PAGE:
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Tilson v. Tilson

Supreme Court of Nebraska

February 16, 2018

JAYSON H. TILSON, APPELLANT,
v.
ERICA M. TILSON, APPELLEE, AND KLMBERLY L. HLLL, INTERVENOR-APPELLEE .

          1. Jurisdiction: Appeal and Error. When a jurisdictional question does not involve a factual dispute, its determination is a matter of law, which requires an appellate court to reach a conclusion independent of the decision made by the lower court.

         2. __:__. Before reaching the legal issues presented for review, it is the duty of an appellate court to determine whether it has jurisdiction over the matter before it.

         3. Jurisdiction: Final Orders: Time: Appeal and Error. To vest an appellate court with jurisdiction, the notice of appeal must be filed within 30 days of the entry of the final order.

         4. Final Orders: Appeal and Error. Under Neb. Rev. Stat. § 25-1902 (Reissue 2016), the three types of final orders which may be reviewed on appeal are (1) an order affecting a substantial right in an action, when such order in effect determines the action and prevents a judgment; (2) an order affecting a substantial right made in a special proceeding; and (3) an order made upon a summary application in an action after judgment.

         5. Actions: Modification of Decree. Proceedings regarding modification of a marital dissolution are special proceedings.

         6. Actions: Divorce. An application to modify the terms of a divorce decree is not the commencement of an action. It constitutes a continuation of the suit for dissolution of marriage.

         7. Final Orders: Appeal and Error. An order affects a substantial right when the right would be significantly undermined or irrevocably lost by postponing appellate review.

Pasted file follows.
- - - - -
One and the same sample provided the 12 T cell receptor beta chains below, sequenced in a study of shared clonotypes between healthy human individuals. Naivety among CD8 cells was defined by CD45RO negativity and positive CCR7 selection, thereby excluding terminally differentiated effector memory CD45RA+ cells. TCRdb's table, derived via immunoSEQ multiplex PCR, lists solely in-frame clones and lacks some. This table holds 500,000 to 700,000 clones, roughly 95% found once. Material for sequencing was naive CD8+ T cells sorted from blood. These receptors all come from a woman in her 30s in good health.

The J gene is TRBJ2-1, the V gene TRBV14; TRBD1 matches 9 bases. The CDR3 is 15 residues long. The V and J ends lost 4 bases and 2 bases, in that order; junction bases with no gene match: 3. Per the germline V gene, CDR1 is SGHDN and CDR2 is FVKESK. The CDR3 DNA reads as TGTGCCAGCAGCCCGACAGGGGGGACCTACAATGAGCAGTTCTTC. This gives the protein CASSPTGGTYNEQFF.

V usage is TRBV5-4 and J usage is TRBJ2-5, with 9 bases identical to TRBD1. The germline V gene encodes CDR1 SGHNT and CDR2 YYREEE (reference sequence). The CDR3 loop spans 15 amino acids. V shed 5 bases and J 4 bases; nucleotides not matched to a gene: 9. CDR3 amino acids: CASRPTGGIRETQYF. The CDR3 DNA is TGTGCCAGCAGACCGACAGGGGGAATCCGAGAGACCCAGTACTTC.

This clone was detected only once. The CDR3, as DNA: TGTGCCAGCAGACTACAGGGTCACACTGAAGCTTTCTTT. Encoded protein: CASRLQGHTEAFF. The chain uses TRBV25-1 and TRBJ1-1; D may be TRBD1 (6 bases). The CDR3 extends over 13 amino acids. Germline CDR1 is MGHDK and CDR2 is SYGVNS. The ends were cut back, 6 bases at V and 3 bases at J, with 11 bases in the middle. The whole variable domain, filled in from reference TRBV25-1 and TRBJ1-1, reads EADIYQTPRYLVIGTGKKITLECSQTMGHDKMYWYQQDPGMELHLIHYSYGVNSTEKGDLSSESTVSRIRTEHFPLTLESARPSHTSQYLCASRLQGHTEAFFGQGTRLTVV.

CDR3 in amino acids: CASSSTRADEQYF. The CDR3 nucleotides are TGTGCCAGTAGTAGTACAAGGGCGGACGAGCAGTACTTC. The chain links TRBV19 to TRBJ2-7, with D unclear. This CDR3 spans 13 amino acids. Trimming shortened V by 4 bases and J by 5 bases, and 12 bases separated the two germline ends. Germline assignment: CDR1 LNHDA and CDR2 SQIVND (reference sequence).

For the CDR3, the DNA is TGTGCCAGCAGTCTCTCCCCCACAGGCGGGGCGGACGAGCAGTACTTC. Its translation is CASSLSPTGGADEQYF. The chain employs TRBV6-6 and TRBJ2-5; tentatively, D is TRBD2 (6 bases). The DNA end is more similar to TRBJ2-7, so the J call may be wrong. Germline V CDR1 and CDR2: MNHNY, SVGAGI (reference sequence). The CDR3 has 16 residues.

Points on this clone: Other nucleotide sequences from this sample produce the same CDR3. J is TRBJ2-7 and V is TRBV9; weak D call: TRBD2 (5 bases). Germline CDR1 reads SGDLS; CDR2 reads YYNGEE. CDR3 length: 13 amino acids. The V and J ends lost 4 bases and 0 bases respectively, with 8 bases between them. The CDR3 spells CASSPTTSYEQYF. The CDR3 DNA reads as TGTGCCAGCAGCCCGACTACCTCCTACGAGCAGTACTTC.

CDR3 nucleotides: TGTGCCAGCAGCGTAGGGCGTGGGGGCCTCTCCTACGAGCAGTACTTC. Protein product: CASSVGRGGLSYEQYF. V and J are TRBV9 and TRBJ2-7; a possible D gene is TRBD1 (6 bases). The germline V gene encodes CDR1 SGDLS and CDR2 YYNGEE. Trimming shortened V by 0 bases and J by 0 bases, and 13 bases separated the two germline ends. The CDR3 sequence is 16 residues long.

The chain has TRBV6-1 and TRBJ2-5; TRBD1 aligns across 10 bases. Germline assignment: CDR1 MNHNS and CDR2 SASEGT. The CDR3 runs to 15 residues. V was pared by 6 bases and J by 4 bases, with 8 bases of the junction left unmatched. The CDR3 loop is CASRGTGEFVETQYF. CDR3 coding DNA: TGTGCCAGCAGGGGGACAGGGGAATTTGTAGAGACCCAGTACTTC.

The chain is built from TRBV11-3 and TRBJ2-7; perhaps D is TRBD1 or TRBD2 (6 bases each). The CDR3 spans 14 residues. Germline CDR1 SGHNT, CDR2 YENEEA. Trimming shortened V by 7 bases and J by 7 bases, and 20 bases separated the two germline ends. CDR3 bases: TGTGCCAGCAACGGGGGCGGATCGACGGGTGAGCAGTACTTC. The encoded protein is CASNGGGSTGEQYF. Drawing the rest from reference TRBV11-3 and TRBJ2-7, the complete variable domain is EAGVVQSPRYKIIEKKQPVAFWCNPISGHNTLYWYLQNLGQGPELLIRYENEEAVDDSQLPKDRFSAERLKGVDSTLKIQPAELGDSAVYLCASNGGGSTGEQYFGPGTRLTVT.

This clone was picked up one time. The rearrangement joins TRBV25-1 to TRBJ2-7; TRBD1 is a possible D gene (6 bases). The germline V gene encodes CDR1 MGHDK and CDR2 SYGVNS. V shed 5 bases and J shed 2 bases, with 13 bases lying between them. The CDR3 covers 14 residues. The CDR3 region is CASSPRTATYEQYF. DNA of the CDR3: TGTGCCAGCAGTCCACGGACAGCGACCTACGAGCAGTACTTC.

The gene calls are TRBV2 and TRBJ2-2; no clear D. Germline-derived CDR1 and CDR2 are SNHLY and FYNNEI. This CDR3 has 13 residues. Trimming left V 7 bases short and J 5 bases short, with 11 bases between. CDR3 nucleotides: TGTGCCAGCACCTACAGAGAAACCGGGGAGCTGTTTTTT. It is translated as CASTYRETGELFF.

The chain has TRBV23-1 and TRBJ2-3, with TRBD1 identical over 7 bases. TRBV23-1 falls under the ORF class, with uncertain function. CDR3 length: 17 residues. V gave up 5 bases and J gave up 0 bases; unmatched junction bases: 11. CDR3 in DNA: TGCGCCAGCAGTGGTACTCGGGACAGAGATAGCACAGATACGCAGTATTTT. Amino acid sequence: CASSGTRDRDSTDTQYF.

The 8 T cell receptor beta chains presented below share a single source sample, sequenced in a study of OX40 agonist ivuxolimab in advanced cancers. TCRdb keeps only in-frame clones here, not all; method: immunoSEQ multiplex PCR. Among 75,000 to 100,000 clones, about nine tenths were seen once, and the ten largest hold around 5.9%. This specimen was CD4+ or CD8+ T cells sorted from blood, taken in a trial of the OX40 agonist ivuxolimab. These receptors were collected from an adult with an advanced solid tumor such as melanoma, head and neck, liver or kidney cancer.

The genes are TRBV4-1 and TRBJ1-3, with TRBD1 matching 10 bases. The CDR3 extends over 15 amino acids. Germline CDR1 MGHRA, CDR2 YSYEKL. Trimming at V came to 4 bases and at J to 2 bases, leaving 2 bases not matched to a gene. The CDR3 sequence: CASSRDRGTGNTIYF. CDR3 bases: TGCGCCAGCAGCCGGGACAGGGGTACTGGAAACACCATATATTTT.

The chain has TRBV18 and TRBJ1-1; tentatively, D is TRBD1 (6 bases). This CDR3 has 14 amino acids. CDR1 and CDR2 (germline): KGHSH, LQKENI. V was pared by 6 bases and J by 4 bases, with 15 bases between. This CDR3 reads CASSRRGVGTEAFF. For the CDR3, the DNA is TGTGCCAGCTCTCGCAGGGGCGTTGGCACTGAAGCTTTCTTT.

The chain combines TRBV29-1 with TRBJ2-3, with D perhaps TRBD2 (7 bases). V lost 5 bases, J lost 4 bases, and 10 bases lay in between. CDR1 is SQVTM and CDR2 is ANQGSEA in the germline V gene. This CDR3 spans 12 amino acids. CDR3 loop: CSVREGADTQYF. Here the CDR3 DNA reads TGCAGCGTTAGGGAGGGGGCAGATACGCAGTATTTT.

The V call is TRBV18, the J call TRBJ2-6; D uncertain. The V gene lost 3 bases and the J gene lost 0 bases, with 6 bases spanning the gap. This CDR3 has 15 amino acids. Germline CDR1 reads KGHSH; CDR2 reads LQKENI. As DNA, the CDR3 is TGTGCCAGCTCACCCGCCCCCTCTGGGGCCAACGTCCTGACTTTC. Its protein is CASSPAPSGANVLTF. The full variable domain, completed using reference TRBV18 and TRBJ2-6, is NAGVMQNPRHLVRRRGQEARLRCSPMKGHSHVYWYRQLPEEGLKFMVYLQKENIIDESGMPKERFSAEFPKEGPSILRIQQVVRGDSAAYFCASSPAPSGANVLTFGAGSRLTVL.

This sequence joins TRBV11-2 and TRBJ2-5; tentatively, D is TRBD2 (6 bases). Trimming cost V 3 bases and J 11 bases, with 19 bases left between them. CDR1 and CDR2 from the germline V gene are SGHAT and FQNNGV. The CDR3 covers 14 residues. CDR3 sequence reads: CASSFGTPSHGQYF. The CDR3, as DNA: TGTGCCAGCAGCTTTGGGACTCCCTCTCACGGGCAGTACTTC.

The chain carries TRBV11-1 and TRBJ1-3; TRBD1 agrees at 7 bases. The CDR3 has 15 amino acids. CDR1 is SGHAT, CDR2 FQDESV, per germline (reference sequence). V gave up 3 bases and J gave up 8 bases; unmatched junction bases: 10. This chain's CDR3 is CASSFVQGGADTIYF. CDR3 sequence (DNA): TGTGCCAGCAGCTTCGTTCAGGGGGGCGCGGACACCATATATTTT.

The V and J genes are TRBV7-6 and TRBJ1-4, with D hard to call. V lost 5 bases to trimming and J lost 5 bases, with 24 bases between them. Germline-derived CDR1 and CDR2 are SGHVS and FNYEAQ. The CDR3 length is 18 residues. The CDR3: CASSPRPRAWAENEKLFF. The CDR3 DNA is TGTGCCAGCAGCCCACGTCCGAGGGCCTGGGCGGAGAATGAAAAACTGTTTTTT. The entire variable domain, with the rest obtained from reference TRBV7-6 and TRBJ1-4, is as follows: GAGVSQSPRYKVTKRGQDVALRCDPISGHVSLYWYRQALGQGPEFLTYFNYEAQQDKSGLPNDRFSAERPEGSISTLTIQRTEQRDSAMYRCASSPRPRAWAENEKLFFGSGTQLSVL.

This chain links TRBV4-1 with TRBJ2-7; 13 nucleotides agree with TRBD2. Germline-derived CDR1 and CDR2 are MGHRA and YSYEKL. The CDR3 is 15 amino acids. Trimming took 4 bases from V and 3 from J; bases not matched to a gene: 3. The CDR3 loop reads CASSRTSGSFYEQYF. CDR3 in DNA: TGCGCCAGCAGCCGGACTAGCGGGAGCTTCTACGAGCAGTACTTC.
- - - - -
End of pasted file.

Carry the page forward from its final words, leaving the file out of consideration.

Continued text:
8. Divorce: Jurisdiction: Final Orders: Appeal and Error. Generally, when multiple issues are presented to the district court for simultaneous disposition in the same separate yet connected proceeding within [299 Neb. 65] the court's continuing jurisdiction over a dissolution decree, the court's determination of fewer than all the issues presented is not a final order for the purpose of an appeal.

         9. Final Orders. An order merely preserving the status quo pending a further order is not final.

         Appeal from the District Court for Lancaster County: Robert R. Otte, Judge. Appeal dismissed.

          Matt Catlett, of Law Office of Matt Catlett, for appellant.

          David P. Kyker for appellee

          Kimberly L. Hill. Heavican, C.J., Miller-Lerman, Cassel, Stacy, Kelch, and Funke, JJ.

          Miller-Lerman, J.

         I. NATURE OF CASE

         In this appeal, Jayson H. Tilson addresses the March 31, 2017, denial of that portion of his "complaint" and associated motion asking the district court for Lancaster County to declare void a dissolution decree that it had issued more than a year before. He argues that the decree is void because prior to the entry of the decree, he had filed a motion to dismiss the petition for dissolution, which he asserts was self-executing under Neb. Rev. Stat. § 25-602 (Reissue 2016). But Jayson's notice of appeal is from an order issued on April 4, denying his requests for various temporary orders and retaining for decision Jayson's application to modify the custody provisions of the decree. We conclude that the April 4 order was not final. Therefore, we dismiss this appeal for lack of jurisdiction.